Jean Vilus arrived at the School through the Early Medical School Selection Program, applying as an undergrad at Morehouse College in Atlanta. After completing further requirements, he matriculated in 2015. A native of Chicago, Vilus’ medical interests include emergency medicine, trauma, and sports medicine, and eventually, he’d like to work as an ER physician. As his family and relatives hail from Belize and Haiti, the prospect of global health is also appealing.

From the get-go, the School has felt like home, he says, welcoming and comfortable. “It is a smorgasbord of different races, cultures, backgrounds, and pathways, and it amazes me how well everyone gets along,” he says. “It can be difficult to incorporate so many different people into one area, but everyone here makes it look easy and I don’t think that happens very often, except at exceptionally special places.”


World-renowned multigenerational research:The Framingham Heart Study

The Framingham Heart Study (FHS) at Boston University is one of the world’s most informative and longest-running studies, now including three generations. Beginning with 5,209 participants in 1948, the family-based study provided much of the earliest scientific evidence of the relationships between cardiovascular disease and smoking, obesity, diabetes, high blood pressure, and high cholesterol. Much of what we know about heart disease is based on this longitudinal study, which currently has some 8,000 participants and has seen a total of 15,447 since its inception.

Researchers are using FHS data to investigate stroke, dementia, arthritis, diabetes, cancer, and the genetic patterns of many common diseases. More than 3,000 articles based on the study’s data have been published in peer-reviewed medical journals, including the New England Journal of Medicine, the Journal of the American Medical Association, Nature Genetics, Circulation, and the Lancet.


Reaching the homebound

Our Home Care Program caters to approximately 570 elderly patients who have trouble leaving their homes. The program has been a part of the University’s curriculum since the 1870s, the oldest of its kind in the country. In a monthlong geriatric rotation, fourth-year medical students learn core practices, along with lectures on end-of-life care. It’s another example of our faculty and students taking their skills and care beyond campus and into the community.

Educating the next generation of physicians about elder care has never been more important. The American Geriatrics Society counts about 7,100 board-certified geriatricians in the country, but to care for the more than 71 million Americans who will reach age 65 by 2030, the number of trained caregivers needs to increase nearly five-fold, according to the American Medical Student Association.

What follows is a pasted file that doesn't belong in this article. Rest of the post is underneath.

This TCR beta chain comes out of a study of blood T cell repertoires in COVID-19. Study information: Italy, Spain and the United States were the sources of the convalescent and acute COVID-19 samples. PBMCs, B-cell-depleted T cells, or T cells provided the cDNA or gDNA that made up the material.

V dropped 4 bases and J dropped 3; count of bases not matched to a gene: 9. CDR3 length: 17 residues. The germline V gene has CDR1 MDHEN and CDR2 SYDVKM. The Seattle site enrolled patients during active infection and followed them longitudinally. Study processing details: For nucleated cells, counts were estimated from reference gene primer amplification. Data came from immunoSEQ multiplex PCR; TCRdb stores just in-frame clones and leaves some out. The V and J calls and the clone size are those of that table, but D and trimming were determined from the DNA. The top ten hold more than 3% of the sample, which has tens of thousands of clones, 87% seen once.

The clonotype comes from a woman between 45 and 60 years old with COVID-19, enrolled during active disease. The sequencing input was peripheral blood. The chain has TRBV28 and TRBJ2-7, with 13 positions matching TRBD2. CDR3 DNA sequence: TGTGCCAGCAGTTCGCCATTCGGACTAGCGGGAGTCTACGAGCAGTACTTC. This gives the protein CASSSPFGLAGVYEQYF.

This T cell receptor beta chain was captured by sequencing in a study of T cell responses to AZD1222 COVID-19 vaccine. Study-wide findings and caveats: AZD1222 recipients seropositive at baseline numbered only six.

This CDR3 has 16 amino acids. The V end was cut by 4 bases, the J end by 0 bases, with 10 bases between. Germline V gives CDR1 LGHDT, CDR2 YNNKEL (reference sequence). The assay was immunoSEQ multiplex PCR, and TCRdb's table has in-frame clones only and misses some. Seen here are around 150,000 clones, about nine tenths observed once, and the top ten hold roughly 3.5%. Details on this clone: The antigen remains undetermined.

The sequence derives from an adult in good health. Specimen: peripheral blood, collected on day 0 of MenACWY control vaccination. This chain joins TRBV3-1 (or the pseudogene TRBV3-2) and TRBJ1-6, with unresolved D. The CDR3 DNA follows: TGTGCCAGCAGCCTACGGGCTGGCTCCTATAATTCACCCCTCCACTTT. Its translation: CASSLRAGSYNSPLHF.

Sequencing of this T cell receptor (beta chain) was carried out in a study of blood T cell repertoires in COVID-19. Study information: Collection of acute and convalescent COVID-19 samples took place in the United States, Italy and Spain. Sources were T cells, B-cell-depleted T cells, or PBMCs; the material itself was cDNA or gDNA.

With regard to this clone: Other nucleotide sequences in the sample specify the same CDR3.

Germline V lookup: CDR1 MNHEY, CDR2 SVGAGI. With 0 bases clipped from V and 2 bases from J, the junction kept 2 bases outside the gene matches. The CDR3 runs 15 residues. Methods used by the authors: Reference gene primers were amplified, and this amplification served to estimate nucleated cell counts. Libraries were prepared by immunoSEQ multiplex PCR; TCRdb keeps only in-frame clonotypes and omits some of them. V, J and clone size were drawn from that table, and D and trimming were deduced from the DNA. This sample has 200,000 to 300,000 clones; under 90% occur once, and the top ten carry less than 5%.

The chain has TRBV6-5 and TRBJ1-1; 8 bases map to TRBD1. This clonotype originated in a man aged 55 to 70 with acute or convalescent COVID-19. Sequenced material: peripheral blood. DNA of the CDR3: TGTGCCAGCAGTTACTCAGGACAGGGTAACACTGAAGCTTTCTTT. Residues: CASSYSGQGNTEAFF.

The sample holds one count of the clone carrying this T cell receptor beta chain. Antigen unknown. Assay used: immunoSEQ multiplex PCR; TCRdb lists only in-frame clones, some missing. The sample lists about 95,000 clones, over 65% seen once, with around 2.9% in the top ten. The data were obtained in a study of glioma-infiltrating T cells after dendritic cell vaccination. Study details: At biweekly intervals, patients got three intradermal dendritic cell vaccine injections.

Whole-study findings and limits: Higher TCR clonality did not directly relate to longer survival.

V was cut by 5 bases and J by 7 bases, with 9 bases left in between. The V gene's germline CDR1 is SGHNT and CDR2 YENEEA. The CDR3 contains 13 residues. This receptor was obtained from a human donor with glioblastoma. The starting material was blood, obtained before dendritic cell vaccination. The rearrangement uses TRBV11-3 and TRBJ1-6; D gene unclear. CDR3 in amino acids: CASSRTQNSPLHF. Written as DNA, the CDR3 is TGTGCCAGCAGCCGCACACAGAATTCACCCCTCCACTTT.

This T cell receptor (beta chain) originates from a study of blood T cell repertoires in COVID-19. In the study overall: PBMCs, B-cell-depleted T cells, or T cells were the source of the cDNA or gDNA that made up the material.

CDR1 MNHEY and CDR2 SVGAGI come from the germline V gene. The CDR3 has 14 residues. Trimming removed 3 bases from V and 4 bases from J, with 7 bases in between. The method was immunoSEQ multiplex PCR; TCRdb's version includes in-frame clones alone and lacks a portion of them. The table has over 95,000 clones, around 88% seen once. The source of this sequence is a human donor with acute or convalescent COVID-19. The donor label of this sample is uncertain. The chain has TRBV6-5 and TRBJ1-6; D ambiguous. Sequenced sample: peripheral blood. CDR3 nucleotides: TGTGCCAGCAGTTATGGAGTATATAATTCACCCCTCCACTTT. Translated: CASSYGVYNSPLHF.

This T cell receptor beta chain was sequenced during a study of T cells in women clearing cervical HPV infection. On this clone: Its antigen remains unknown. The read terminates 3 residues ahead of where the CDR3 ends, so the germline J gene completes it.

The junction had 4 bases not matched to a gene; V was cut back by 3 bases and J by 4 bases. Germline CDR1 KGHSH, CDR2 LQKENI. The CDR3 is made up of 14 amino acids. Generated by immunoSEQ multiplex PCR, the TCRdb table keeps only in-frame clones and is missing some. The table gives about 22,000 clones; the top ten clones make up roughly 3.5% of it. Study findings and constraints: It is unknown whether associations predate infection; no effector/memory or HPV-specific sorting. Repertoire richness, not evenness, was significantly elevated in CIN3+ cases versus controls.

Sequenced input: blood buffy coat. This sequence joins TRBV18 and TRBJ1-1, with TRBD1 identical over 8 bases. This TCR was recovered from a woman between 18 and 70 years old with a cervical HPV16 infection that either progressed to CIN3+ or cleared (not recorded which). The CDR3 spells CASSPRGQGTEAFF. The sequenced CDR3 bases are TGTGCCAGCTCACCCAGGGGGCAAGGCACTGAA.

Nishant Garg

One of the School’s driving missions is caring for the underserved—in the city and around the world. In Boston for example, the School works with the Barbara McInnis House and the Boston Healthcare for the Homeless Project, both of which are located near campus and facilitate access to health care for hundreds of people who have ended up on the streets. It’s that philosophy of unequivocal care that spoke to medical student Nishant Garg from the get-go. “BU’s history of inclusion, diversity, and collaboration with the community has made it an incredible place to go to school.”

Garg, who has conducted research in radiology and imaging studies as they relate to HIV-positive patients with head or neck cancer, is also attracted to the openness of the faculty and medical staff. While he’s interested in a surgical career and hopes to get involved with health care policy development, the opportunity to query and shadow a wide array of medical professionals means he can keep his options wide open. “I have never felt afraid to ask a physician about a research or shadowing opportunity. I truly feel included in the community. The professors are eager to help and to show us all the great resources to strengthen our medical education.”


What do jellyfish, cancer cells and ultraviolet light have in common?

The 2008 Nobel Prize in chemistry.

Imagine that a protein found in jellyfish enables researchers to watch processes that were previously invisible, such as the development of nerve cells in the brain or how cancer cells spread!

In 1962 Professor Emeritus Osamu Shimomura, PhD, discovered Green Fluorescent Protein (GFP) from the Aequorea Victoria jellyfish and it has become one of the most important tools used in contemporary bioscience. In 2008 the Nobel Foundation recognized Shimomura and colleagues, Martin Chalfie, PhD, University Professor, Columbia University, and the late Roger Tsien, PhD, Professor UC San Diego School of Medicine and Howard Hughes Medical Institute investigator, for their work that built on Shimomura’s discovery.

Learn more about how we use basic science research on the Frontline of Medicine to identify scientific processes and that contribute to improved health.